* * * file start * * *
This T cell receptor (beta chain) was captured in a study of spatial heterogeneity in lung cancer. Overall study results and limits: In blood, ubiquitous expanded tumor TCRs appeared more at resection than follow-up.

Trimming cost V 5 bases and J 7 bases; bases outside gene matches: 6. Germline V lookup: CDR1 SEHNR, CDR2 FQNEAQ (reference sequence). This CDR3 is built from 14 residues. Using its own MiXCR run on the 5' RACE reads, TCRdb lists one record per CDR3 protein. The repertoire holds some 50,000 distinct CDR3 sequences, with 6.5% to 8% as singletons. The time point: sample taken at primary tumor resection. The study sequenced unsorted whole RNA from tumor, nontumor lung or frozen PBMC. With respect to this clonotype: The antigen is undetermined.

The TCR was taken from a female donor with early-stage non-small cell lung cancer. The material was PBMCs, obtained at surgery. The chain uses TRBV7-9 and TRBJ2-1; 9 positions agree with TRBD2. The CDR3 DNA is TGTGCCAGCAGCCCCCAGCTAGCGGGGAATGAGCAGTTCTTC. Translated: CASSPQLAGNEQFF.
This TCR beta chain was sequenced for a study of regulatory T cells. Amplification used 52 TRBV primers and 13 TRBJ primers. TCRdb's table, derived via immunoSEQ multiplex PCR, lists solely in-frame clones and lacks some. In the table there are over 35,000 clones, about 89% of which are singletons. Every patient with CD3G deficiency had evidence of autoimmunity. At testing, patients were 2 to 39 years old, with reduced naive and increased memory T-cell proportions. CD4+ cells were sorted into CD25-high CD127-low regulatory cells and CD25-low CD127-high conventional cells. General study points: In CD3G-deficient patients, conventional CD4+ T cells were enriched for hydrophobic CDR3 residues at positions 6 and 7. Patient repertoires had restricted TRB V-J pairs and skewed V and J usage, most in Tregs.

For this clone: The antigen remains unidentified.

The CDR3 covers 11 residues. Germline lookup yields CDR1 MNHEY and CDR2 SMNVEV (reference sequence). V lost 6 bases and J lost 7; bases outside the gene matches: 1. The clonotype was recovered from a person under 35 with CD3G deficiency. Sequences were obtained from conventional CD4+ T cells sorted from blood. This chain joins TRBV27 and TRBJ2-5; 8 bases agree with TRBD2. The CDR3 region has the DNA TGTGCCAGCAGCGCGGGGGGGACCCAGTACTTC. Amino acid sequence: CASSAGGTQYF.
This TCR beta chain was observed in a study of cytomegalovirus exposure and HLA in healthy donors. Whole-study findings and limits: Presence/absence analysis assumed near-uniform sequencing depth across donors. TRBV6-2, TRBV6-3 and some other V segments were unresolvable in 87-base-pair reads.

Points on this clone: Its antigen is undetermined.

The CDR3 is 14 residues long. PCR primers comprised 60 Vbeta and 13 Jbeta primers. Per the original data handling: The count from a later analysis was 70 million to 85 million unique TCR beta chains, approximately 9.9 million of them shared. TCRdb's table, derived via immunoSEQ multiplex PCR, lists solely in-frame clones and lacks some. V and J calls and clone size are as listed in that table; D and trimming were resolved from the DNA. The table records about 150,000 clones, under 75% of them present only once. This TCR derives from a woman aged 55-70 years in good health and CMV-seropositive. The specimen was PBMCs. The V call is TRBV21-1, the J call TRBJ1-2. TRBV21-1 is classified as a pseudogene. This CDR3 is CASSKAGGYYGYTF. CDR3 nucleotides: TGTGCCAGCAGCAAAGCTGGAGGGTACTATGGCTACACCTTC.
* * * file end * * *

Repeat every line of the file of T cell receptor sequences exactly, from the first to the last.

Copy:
This T cell receptor (beta chain) was captured in a study of spatial heterogeneity in lung cancer. Overall study results and limits: In blood, ubiquitous expanded tumor TCRs appeared more at resection than follow-up.

Trimming cost V 5 bases and J 7 bases; bases outside gene matches: 6. Germline V lookup: CDR1 SEHNR, CDR2 FQNEAQ (reference sequence). This CDR3 is built from 14 residues. Using its own MiXCR run on the 5' RACE reads, TCRdb lists one record per CDR3 protein. The repertoire holds some 50,000 distinct CDR3 sequences, with 6.5% to 8% as singletons. The time point: sample taken at primary tumor resection. The study sequenced unsorted whole RNA from tumor, nontumor lung or frozen PBMC. With respect to this clonotype: The antigen is undetermined.

The TCR was taken from a female donor with early-stage non-small cell lung cancer. The material was PBMCs, obtained at surgery. The chain uses TRBV7-9 and TRBJ2-1; 9 positions agree with TRBD2. The CDR3 DNA is TGTGCCAGCAGCCCCCAGCTAGCGGGGAATGAGCAGTTCTTC. Translated: CASSPQLAGNEQFF.
This TCR beta chain was sequenced for a study of regulatory T cells. Amplification used 52 TRBV primers and 13 TRBJ primers. TCRdb's table, derived via immunoSEQ multiplex PCR, lists solely in-frame clones and lacks some. In the table there are over 35,000 clones, about 89% of which are singletons. Every patient with CD3G deficiency had evidence of autoimmunity. At testing, patients were 2 to 39 years old, with reduced naive and increased memory T-cell proportions. CD4+ cells were sorted into CD25-high CD127-low regulatory cells and CD25-low CD127-high conventional cells. General study points: In CD3G-deficient patients, conventional CD4+ T cells were enriched for hydrophobic CDR3 residues at positions 6 and 7. Patient repertoires had restricted TRB V-J pairs and skewed V and J usage, most in Tregs.

For this clone: The antigen remains unidentified.

The CDR3 covers 11 residues. Germline lookup yields CDR1 MNHEY and CDR2 SMNVEV (reference sequence). V lost 6 bases and J lost 7; bases outside the gene matches: 1. The clonotype was recovered from a person under 35 with CD3G deficiency. Sequences were obtained from conventional CD4+ T cells sorted from blood. This chain joins TRBV27 and TRBJ2-5; 8 bases agree with TRBD2. The CDR3 region has the DNA TGTGCCAGCAGCGCGGGGGGGACCCAGTACTTC. Amino acid sequence: CASSAGGTQYF.
This TCR beta chain was observed in a study of cytomegalovirus exposure and HLA in healthy donors. Whole-study findings and limits: Presence/absence analysis assumed near-uniform sequencing depth across donors. TRBV6-2, TRBV6-3 and some other V segments were unresolvable in 87-base-pair reads.

Points on this clone: Its antigen is undetermined.

The CDR3 is 14 residues long. PCR primers comprised 60 Vbeta and 13 Jbeta primers. Per the original data handling: The count from a later analysis was 70 million to 85 million unique TCR beta chains, approximately 9.9 million of them shared. TCRdb's table, derived via immunoSEQ multiplex PCR, lists solely in-frame clones and lacks some. V and J calls and clone size are as listed in that table; D and trimming were resolved from the DNA. The table records about 150,000 clones, under 75% of them present only once. This TCR derives from a woman aged 55-70 years in good health and CMV-seropositive. The specimen was PBMCs. The V call is TRBV21-1, the J call TRBJ1-2. TRBV21-1 is classified as a pseudogene. This CDR3 is CASSKAGGYYGYTF. CDR3 nucleotides: TGTGCCAGCAGCAAAGCTGGAGGGTACTATGGCTACACCTTC.